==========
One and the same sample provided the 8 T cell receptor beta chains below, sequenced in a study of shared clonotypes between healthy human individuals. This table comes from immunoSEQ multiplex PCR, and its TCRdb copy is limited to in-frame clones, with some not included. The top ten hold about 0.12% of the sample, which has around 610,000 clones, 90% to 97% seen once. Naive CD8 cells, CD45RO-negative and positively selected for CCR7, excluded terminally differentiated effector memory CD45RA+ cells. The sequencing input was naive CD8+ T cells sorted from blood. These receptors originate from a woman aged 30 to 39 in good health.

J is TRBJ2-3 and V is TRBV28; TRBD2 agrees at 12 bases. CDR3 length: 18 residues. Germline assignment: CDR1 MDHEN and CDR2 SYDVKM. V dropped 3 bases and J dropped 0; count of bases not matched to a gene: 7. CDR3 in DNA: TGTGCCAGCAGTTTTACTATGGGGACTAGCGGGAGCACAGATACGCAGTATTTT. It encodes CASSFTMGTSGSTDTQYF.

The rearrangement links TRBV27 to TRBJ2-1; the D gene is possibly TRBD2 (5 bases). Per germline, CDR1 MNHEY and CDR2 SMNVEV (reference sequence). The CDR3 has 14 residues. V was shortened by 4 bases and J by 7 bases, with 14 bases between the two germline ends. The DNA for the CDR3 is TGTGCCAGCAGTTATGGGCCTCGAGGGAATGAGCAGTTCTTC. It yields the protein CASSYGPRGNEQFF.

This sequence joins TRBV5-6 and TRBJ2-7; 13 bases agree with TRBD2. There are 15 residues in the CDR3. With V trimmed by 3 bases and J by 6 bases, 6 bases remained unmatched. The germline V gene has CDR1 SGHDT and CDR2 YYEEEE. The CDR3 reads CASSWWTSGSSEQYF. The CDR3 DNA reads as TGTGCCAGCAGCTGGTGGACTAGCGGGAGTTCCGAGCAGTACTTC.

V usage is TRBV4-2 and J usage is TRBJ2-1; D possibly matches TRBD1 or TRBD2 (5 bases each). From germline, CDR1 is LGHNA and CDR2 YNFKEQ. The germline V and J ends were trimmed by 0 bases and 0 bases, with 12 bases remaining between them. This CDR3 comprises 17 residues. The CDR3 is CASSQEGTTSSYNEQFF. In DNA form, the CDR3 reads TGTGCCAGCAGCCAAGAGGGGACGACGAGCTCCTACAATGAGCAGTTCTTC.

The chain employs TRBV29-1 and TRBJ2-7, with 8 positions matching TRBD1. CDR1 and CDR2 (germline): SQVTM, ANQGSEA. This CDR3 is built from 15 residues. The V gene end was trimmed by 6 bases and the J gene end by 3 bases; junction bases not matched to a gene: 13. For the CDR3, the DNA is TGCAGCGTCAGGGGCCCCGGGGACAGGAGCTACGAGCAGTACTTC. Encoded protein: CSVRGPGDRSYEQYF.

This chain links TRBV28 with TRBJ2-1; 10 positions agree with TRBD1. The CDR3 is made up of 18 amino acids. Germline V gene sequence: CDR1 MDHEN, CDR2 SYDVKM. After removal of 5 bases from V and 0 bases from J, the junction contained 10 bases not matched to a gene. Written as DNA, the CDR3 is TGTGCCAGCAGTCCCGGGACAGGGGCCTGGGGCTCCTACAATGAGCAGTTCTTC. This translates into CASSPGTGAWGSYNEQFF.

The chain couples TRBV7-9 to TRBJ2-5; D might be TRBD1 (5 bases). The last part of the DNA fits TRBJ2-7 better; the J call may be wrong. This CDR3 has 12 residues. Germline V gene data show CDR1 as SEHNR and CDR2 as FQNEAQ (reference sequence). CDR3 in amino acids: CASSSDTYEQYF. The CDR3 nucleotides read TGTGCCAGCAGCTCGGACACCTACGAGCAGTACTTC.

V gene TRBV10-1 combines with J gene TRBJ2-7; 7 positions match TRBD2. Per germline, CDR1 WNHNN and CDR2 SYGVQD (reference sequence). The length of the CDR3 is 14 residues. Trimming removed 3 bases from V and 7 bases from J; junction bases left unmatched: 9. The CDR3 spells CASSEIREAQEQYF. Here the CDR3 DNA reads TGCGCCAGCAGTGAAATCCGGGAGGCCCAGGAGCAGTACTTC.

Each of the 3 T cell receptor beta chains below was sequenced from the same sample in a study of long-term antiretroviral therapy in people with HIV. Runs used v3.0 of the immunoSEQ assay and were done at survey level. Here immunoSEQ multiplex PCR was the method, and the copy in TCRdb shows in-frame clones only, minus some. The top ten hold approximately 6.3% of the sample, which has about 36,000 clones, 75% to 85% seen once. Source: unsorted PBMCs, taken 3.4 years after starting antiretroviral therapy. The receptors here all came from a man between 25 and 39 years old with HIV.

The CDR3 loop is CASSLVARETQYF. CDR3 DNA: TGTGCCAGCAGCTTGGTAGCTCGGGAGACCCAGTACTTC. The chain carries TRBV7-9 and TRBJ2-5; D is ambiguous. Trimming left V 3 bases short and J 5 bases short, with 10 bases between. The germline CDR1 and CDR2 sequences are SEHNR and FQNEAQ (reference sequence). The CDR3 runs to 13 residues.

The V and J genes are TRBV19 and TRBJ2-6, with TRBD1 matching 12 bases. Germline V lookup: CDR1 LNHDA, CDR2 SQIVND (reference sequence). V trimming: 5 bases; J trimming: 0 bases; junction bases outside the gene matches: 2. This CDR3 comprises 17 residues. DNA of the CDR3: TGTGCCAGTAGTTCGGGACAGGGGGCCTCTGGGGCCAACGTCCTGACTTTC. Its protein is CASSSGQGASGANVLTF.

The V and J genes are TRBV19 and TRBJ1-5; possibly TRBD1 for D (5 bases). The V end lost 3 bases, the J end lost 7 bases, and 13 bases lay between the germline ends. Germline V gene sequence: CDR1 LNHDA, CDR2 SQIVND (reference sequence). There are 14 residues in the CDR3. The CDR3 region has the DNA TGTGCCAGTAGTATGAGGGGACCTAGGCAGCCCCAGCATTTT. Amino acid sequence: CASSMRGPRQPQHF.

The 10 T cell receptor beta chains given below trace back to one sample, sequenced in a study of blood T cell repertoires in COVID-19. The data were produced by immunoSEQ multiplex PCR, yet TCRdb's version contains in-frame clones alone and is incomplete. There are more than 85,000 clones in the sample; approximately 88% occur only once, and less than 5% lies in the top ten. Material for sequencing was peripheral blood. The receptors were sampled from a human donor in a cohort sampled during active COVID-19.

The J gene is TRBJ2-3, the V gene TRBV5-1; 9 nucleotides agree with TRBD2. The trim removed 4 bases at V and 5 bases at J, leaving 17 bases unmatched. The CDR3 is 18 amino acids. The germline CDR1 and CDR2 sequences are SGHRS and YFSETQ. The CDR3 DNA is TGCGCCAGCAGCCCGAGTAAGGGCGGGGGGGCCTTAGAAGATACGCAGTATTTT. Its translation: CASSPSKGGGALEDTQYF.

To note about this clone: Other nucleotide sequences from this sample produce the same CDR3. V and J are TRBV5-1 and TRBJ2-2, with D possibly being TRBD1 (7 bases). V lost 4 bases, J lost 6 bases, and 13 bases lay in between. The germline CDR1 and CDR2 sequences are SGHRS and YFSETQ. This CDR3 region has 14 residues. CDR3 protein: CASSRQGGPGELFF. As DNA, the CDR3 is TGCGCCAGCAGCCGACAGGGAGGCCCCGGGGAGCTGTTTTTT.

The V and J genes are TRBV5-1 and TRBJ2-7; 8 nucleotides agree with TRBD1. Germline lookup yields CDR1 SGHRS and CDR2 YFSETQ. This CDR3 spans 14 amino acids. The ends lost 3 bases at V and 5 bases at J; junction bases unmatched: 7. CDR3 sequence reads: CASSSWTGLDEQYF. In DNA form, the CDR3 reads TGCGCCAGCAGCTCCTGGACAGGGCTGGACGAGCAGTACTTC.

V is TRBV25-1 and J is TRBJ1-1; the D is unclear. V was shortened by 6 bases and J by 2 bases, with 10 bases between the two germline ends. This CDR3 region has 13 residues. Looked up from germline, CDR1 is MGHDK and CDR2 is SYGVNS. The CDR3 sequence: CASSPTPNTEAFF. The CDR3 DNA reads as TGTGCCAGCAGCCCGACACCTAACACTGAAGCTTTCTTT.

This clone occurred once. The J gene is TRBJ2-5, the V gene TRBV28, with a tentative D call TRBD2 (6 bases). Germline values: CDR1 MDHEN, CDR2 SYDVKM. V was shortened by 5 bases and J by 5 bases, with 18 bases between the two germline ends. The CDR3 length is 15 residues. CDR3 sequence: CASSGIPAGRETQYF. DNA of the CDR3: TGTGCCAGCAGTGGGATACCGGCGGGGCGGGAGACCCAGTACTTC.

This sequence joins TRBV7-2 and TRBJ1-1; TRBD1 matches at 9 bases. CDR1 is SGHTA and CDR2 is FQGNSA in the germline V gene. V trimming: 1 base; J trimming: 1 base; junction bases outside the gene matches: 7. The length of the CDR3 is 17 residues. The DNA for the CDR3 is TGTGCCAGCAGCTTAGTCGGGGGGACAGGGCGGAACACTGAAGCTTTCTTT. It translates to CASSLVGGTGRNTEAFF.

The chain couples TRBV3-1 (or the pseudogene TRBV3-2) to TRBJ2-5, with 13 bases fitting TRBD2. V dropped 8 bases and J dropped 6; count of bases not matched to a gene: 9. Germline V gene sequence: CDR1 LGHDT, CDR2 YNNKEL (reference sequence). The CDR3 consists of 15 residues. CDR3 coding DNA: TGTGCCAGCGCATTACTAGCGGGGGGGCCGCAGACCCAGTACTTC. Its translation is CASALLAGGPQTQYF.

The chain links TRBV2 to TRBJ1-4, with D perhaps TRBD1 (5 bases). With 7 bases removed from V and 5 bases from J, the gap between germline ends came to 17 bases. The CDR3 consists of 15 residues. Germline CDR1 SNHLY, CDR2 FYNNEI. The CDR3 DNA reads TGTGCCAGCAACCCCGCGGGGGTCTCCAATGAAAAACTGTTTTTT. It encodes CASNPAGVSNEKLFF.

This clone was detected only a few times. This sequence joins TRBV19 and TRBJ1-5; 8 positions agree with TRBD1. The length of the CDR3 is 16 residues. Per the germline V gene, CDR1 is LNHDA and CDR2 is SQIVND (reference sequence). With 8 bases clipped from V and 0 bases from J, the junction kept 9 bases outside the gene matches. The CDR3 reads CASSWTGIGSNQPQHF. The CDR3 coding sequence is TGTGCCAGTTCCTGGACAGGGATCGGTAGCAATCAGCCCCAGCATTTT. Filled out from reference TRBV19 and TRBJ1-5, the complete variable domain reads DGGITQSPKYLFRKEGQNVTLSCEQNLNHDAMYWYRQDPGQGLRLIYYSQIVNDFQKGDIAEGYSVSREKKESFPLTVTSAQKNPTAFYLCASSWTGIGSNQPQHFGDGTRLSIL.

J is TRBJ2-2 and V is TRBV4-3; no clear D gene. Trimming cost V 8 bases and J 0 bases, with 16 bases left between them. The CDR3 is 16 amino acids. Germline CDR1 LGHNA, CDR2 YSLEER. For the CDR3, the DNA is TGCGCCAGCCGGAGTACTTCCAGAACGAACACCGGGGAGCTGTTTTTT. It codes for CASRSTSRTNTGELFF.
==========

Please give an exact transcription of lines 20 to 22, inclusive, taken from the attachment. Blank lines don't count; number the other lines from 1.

This sequence joins TRBV7-2 and TRBJ1-1; TRBD1 matches at 9 bases. CDR1 is SGHTA and CDR2 is FQGNSA in the germline V gene. V trimming: 1 base; J trimming: 1 base; junction bases outside the gene matches: 7. The length of the CDR3 is 17 residues. The DNA for the CDR3 is TGTGCCAGCAGCTTAGTCGGGGGGACAGGGCGGAACACTGAAGCTTTCTTT. It translates to CASSLVGGTGRNTEAFF.

The chain couples TRBV3-1 (or the pseudogene TRBV3-2) to TRBJ2-5, with 13 bases fitting TRBD2. V dropped 8 bases and J dropped 6; count of bases not matched to a gene: 9. Germline V gene sequence: CDR1 LGHDT, CDR2 YNNKEL (reference sequence). The CDR3 consists of 15 residues. CDR3 coding DNA: TGTGCCAGCGCATTACTAGCGGGGGGGCCGCAGACCCAGTACTTC. Its translation is CASALLAGGPQTQYF.

The chain links TRBV2 to TRBJ1-4, with D perhaps TRBD1 (5 bases). With 7 bases removed from V and 5 bases from J, the gap between germline ends came to 17 bases. The CDR3 consists of 15 residues. Germline CDR1 SNHLY, CDR2 FYNNEI. The CDR3 DNA reads TGTGCCAGCAACCCCGCGGGGGTCTCCAATGAAAAACTGTTTTTT. It encodes CASNPAGVSNEKLFF.